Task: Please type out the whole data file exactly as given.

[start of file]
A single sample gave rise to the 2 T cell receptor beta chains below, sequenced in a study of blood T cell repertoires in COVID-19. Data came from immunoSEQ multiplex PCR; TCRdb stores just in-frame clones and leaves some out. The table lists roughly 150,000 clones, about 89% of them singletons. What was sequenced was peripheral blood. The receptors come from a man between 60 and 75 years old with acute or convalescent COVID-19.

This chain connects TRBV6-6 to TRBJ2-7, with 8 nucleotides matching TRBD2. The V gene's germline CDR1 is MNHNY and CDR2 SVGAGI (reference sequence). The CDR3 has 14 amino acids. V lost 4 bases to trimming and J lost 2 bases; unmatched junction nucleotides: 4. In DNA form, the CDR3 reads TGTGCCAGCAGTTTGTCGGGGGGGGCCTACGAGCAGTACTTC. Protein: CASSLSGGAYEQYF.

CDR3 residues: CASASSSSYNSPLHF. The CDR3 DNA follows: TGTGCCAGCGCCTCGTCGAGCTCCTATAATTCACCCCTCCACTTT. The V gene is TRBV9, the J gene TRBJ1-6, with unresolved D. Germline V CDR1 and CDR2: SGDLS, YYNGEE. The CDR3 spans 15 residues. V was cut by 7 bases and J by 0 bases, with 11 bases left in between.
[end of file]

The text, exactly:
A single sample gave rise to the 2 T cell receptor beta chains below, sequenced in a study of blood T cell repertoires in COVID-19. Data came from immunoSEQ multiplex PCR; TCRdb stores just in-frame clones and leaves some out. The table lists roughly 150,000 clones, about 89% of them singletons. What was sequenced was peripheral blood. The receptors come from a man between 60 and 75 years old with acute or convalescent COVID-19.

This chain connects TRBV6-6 to TRBJ2-7, with 8 nucleotides matching TRBD2. The V gene's germline CDR1 is MNHNY and CDR2 SVGAGI (reference sequence). The CDR3 has 14 amino acids. V lost 4 bases to trimming and J lost 2 bases; unmatched junction nucleotides: 4. In DNA form, the CDR3 reads TGTGCCAGCAGTTTGTCGGGGGGGGCCTACGAGCAGTACTTC. Protein: CASSLSGGAYEQYF.

CDR3 residues: CASASSSSYNSPLHF. The CDR3 DNA follows: TGTGCCAGCGCCTCGTCGAGCTCCTATAATTCACCCCTCCACTTT. The V gene is TRBV9, the J gene TRBJ1-6, with unresolved D. Germline V CDR1 and CDR2: SGDLS, YYNGEE. The CDR3 spans 15 residues. V was cut by 7 bases and J by 0 bases, with 11 bases left in between.